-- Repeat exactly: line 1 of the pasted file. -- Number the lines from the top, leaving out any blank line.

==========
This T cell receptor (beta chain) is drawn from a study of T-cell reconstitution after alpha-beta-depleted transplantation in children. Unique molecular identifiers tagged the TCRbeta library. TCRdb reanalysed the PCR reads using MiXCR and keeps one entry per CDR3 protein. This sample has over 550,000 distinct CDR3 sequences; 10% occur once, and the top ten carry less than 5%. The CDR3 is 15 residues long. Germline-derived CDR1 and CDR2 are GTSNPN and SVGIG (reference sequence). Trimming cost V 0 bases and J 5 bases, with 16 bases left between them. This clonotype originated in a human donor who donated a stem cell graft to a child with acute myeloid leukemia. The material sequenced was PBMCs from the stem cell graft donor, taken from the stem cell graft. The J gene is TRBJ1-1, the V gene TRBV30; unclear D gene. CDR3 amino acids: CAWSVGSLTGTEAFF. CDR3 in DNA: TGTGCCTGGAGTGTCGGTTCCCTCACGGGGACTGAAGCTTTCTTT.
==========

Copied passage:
This T cell receptor (beta chain) is drawn from a study of T-cell reconstitution after alpha-beta-depleted transplantation in children. Unique molecular identifiers tagged the TCRbeta library. TCRdb reanalysed the PCR reads using MiXCR and keeps one entry per CDR3 protein. This sample has over 550,000 distinct CDR3 sequences; 10% occur once, and the top ten carry less than 5%. The CDR3 is 15 residues long. Germline-derived CDR1 and CDR2 are GTSNPN and SVGIG (reference sequence). Trimming cost V 0 bases and J 5 bases, with 16 bases left between them. This clonotype originated in a human donor who donated a stem cell graft to a child with acute myeloid leukemia. The material sequenced was PBMCs from the stem cell graft donor, taken from the stem cell graft. The J gene is TRBJ1-1, the V gene TRBV30; unclear D gene. CDR3 amino acids: CAWSVGSLTGTEAFF. CDR3 in DNA: TGTGCCTGGAGTGTCGGTTCCCTCACGGGGACTGAAGCTTTCTTT.